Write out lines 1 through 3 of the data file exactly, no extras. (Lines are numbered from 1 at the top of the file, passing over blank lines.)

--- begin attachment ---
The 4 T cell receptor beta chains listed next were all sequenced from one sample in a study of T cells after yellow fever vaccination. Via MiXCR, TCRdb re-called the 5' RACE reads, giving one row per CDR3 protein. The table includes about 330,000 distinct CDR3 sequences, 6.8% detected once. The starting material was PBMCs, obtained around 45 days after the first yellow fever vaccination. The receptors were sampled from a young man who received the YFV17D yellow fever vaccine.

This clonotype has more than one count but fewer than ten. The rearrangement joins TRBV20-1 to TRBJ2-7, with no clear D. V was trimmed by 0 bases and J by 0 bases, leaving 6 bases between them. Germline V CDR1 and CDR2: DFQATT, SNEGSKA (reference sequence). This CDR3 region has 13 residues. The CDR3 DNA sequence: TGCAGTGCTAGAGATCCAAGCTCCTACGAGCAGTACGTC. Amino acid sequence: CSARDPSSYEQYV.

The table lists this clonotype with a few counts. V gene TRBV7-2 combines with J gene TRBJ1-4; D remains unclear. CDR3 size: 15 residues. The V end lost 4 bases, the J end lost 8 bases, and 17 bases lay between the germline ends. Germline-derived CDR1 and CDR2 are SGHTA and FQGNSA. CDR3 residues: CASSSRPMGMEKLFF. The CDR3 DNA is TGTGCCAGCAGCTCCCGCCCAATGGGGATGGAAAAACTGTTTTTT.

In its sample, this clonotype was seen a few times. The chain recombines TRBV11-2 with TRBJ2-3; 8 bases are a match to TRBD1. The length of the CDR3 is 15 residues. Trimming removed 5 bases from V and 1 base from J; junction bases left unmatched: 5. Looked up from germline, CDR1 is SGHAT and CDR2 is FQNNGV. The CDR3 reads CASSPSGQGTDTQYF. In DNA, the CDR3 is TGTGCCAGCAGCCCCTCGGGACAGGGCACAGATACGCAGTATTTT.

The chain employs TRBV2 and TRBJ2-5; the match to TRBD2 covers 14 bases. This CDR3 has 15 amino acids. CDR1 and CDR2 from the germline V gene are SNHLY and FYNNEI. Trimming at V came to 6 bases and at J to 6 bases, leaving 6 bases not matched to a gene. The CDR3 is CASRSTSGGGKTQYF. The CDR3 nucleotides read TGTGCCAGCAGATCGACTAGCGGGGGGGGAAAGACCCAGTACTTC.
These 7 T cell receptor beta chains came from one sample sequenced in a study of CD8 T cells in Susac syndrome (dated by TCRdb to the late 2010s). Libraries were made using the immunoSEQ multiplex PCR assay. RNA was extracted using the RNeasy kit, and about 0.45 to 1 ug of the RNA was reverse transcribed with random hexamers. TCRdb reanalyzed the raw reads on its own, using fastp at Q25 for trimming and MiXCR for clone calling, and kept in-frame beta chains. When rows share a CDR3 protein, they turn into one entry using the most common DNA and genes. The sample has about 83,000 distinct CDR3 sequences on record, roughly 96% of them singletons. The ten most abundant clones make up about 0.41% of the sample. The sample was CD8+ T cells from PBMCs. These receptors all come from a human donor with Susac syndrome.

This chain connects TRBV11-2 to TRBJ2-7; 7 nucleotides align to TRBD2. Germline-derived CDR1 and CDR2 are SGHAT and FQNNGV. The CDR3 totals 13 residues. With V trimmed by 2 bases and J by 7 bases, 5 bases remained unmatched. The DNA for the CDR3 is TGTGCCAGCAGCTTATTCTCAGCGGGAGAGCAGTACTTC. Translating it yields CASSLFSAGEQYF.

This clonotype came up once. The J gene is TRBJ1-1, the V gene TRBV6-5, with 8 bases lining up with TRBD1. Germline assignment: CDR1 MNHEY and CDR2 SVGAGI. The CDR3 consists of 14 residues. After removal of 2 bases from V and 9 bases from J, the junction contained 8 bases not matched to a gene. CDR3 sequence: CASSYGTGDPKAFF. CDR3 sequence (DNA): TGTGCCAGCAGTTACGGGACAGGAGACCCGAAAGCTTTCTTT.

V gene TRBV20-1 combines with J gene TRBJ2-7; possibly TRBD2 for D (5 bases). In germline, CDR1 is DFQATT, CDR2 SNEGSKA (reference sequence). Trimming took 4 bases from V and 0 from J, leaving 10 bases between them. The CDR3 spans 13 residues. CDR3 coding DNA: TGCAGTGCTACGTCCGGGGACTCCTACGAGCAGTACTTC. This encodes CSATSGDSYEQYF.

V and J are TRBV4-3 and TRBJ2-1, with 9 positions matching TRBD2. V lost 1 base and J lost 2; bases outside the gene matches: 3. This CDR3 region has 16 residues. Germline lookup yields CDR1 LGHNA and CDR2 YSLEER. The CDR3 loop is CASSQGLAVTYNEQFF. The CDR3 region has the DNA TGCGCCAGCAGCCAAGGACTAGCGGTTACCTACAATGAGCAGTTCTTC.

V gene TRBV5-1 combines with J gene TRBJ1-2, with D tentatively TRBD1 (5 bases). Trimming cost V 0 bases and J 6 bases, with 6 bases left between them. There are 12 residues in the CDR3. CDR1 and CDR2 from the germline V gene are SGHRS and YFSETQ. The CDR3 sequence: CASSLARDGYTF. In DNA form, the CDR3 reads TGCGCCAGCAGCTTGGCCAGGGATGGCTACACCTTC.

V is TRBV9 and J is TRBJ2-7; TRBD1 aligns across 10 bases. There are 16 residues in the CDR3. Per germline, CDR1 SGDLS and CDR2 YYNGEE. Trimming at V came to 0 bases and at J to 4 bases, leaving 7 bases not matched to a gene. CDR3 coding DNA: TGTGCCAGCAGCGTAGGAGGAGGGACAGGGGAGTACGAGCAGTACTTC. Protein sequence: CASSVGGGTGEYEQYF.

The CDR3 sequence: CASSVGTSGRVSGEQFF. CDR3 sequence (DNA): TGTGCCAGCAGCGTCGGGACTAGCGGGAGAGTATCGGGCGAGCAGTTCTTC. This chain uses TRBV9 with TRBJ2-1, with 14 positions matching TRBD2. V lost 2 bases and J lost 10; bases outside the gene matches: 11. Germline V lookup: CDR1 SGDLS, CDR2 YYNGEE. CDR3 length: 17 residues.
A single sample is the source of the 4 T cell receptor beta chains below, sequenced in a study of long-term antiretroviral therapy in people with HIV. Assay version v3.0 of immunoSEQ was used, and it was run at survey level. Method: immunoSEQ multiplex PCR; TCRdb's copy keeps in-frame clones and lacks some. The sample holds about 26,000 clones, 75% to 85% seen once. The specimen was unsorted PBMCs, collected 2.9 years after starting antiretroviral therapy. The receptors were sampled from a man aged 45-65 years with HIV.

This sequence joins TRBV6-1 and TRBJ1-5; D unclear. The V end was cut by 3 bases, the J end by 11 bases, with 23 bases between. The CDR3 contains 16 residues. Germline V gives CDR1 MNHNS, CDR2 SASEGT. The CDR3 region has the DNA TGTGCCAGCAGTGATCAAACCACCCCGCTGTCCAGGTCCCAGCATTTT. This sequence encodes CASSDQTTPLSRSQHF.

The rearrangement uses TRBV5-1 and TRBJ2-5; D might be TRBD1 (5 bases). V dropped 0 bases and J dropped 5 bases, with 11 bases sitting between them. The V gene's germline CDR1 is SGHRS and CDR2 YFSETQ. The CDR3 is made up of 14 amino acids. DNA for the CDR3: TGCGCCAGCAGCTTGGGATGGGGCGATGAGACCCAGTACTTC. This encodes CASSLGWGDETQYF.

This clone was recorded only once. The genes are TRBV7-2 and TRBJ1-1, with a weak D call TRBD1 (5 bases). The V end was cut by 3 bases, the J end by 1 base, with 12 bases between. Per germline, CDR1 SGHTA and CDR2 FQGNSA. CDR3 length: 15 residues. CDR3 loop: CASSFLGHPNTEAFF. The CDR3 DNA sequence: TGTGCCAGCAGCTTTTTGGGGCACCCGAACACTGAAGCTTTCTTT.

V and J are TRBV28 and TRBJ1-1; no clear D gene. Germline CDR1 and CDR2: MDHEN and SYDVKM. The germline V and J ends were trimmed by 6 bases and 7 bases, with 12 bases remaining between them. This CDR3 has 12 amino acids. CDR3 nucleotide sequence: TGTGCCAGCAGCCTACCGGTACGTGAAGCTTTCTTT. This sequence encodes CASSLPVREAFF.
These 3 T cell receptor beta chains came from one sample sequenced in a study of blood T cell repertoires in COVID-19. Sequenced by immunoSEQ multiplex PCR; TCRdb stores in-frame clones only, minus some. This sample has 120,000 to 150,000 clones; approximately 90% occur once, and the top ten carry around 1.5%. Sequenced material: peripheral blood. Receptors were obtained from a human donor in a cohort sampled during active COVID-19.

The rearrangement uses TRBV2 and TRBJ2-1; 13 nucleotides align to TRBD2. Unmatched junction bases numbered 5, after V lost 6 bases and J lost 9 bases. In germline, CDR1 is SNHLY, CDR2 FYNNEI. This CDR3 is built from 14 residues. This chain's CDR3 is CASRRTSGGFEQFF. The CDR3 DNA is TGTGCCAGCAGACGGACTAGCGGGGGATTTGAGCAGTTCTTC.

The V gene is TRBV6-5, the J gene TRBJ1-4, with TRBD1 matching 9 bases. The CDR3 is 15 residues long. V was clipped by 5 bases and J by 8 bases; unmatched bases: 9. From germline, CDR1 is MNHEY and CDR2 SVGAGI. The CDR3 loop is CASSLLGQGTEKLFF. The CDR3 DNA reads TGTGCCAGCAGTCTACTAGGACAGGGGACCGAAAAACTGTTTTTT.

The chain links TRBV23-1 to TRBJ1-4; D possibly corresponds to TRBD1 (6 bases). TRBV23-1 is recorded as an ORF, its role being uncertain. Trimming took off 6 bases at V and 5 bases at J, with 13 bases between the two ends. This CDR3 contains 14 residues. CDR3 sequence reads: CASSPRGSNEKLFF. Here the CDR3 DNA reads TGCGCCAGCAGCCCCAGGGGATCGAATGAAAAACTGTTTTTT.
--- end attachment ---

The 4 T cell receptor beta chains listed next were all sequenced from one sample in a study of T cells after yellow fever vaccination. Via MiXCR, TCRdb re-called the 5' RACE reads, giving one row per CDR3 protein. The table includes about 330,000 distinct CDR3 sequences, 6.8% detected once. The starting material was PBMCs, obtained around 45 days after the first yellow fever vaccination. The receptors were sampled from a young man who received the YFV17D yellow fever vaccine.

This clonotype has more than one count but fewer than ten. The rearrangement joins TRBV20-1 to TRBJ2-7, with no clear D. V was trimmed by 0 bases and J by 0 bases, leaving 6 bases between them. Germline V CDR1 and CDR2: DFQATT, SNEGSKA (reference sequence). This CDR3 region has 13 residues. The CDR3 DNA sequence: TGCAGTGCTAGAGATCCAAGCTCCTACGAGCAGTACGTC. Amino acid sequence: CSARDPSSYEQYV.

The table lists this clonotype with a few counts. V gene TRBV7-2 combines with J gene TRBJ1-4; D remains unclear. CDR3 size: 15 residues. The V end lost 4 bases, the J end lost 8 bases, and 17 bases lay between the germline ends. Germline-derived CDR1 and CDR2 are SGHTA and FQGNSA. CDR3 residues: CASSSRPMGMEKLFF. The CDR3 DNA is TGTGCCAGCAGCTCCCGCCCAATGGGGATGGAAAAACTGTTTTTT.